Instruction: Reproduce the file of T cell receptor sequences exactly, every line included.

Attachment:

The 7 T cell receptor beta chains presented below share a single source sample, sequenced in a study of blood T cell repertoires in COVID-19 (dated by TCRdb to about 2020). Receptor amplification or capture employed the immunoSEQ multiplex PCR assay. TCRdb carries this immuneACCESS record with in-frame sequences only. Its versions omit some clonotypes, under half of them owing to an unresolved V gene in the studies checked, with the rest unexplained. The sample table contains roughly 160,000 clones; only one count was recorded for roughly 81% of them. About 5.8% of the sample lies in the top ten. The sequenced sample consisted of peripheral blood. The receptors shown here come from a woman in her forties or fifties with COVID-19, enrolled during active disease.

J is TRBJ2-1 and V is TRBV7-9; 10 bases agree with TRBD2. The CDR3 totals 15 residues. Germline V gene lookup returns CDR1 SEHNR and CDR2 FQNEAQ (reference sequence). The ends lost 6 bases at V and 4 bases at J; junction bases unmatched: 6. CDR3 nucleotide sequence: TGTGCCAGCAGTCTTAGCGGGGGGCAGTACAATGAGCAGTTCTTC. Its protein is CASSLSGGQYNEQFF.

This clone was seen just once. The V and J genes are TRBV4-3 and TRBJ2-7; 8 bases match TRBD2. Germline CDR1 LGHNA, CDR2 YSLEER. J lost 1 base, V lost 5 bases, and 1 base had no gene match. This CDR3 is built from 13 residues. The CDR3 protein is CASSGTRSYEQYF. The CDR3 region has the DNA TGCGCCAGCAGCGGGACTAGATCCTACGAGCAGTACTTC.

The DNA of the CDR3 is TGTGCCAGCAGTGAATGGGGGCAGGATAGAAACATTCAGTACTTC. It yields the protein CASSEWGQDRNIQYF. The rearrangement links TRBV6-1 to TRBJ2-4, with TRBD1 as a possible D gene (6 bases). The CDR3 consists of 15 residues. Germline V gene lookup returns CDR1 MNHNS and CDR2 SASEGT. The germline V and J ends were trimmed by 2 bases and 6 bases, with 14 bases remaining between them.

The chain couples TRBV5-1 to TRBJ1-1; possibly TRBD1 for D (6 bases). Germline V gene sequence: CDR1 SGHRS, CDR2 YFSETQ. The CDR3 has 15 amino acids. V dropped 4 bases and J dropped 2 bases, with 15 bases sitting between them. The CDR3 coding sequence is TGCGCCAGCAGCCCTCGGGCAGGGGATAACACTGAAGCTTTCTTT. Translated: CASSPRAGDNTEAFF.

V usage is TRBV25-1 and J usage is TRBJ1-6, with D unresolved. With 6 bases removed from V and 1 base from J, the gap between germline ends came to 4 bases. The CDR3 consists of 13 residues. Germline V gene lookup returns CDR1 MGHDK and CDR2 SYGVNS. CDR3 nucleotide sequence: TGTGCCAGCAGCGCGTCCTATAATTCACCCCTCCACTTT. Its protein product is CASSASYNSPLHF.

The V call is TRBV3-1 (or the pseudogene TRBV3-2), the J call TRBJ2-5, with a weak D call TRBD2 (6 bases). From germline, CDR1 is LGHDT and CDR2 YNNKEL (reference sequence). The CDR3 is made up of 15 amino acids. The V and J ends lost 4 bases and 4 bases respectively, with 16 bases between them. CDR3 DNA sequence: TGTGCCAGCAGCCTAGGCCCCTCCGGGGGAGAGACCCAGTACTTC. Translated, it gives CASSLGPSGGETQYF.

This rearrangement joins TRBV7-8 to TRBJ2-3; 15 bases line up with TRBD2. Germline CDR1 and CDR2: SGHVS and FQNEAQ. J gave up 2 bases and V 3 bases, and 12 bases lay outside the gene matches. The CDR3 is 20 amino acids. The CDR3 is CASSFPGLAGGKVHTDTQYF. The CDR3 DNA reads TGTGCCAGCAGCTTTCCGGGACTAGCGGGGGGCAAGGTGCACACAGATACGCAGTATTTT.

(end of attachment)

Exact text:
The 7 T cell receptor beta chains presented below share a single source sample, sequenced in a study of blood T cell repertoires in COVID-19 (dated by TCRdb to about 2020). Receptor amplification or capture employed the immunoSEQ multiplex PCR assay. TCRdb carries this immuneACCESS record with in-frame sequences only. Its versions omit some clonotypes, under half of them owing to an unresolved V gene in the studies checked, with the rest unexplained. The sample table contains roughly 160,000 clones; only one count was recorded for roughly 81% of them. About 5.8% of the sample lies in the top ten. The sequenced sample consisted of peripheral blood. The receptors shown here come from a woman in her forties or fifties with COVID-19, enrolled during active disease.

J is TRBJ2-1 and V is TRBV7-9; 10 bases agree with TRBD2. The CDR3 totals 15 residues. Germline V gene lookup returns CDR1 SEHNR and CDR2 FQNEAQ (reference sequence). The ends lost 6 bases at V and 4 bases at J; junction bases unmatched: 6. CDR3 nucleotide sequence: TGTGCCAGCAGTCTTAGCGGGGGGCAGTACAATGAGCAGTTCTTC. Its protein is CASSLSGGQYNEQFF.

This clone was seen just once. The V and J genes are TRBV4-3 and TRBJ2-7; 8 bases match TRBD2. Germline CDR1 LGHNA, CDR2 YSLEER. J lost 1 base, V lost 5 bases, and 1 base had no gene match. This CDR3 is built from 13 residues. The CDR3 protein is CASSGTRSYEQYF. The CDR3 region has the DNA TGCGCCAGCAGCGGGACTAGATCCTACGAGCAGTACTTC.

The DNA of the CDR3 is TGTGCCAGCAGTGAATGGGGGCAGGATAGAAACATTCAGTACTTC. It yields the protein CASSEWGQDRNIQYF. The rearrangement links TRBV6-1 to TRBJ2-4, with TRBD1 as a possible D gene (6 bases). The CDR3 consists of 15 residues. Germline V gene lookup returns CDR1 MNHNS and CDR2 SASEGT. The germline V and J ends were trimmed by 2 bases and 6 bases, with 14 bases remaining between them.

The chain couples TRBV5-1 to TRBJ1-1; possibly TRBD1 for D (6 bases). Germline V gene sequence: CDR1 SGHRS, CDR2 YFSETQ. The CDR3 has 15 amino acids. V dropped 4 bases and J dropped 2 bases, with 15 bases sitting between them. The CDR3 coding sequence is TGCGCCAGCAGCCCTCGGGCAGGGGATAACACTGAAGCTTTCTTT. Translated: CASSPRAGDNTEAFF.

V usage is TRBV25-1 and J usage is TRBJ1-6, with D unresolved. With 6 bases removed from V and 1 base from J, the gap between germline ends came to 4 bases. The CDR3 consists of 13 residues. Germline V gene lookup returns CDR1 MGHDK and CDR2 SYGVNS. CDR3 nucleotide sequence: TGTGCCAGCAGCGCGTCCTATAATTCACCCCTCCACTTT. Its protein product is CASSASYNSPLHF.

The V call is TRBV3-1 (or the pseudogene TRBV3-2), the J call TRBJ2-5, with a weak D call TRBD2 (6 bases). From germline, CDR1 is LGHDT and CDR2 YNNKEL (reference sequence). The CDR3 is made up of 15 amino acids. The V and J ends lost 4 bases and 4 bases respectively, with 16 bases between them. CDR3 DNA sequence: TGTGCCAGCAGCCTAGGCCCCTCCGGGGGAGAGACCCAGTACTTC. Translated, it gives CASSLGPSGGETQYF.

This rearrangement joins TRBV7-8 to TRBJ2-3; 15 bases line up with TRBD2. Germline CDR1 and CDR2: SGHVS and FQNEAQ. J gave up 2 bases and V 3 bases, and 12 bases lay outside the gene matches. The CDR3 is 20 amino acids. The CDR3 is CASSFPGLAGGKVHTDTQYF. The CDR3 DNA reads TGTGCCAGCAGCTTTCCGGGACTAGCGGGGGGCAAGGTGCACACAGATACGCAGTATTTT.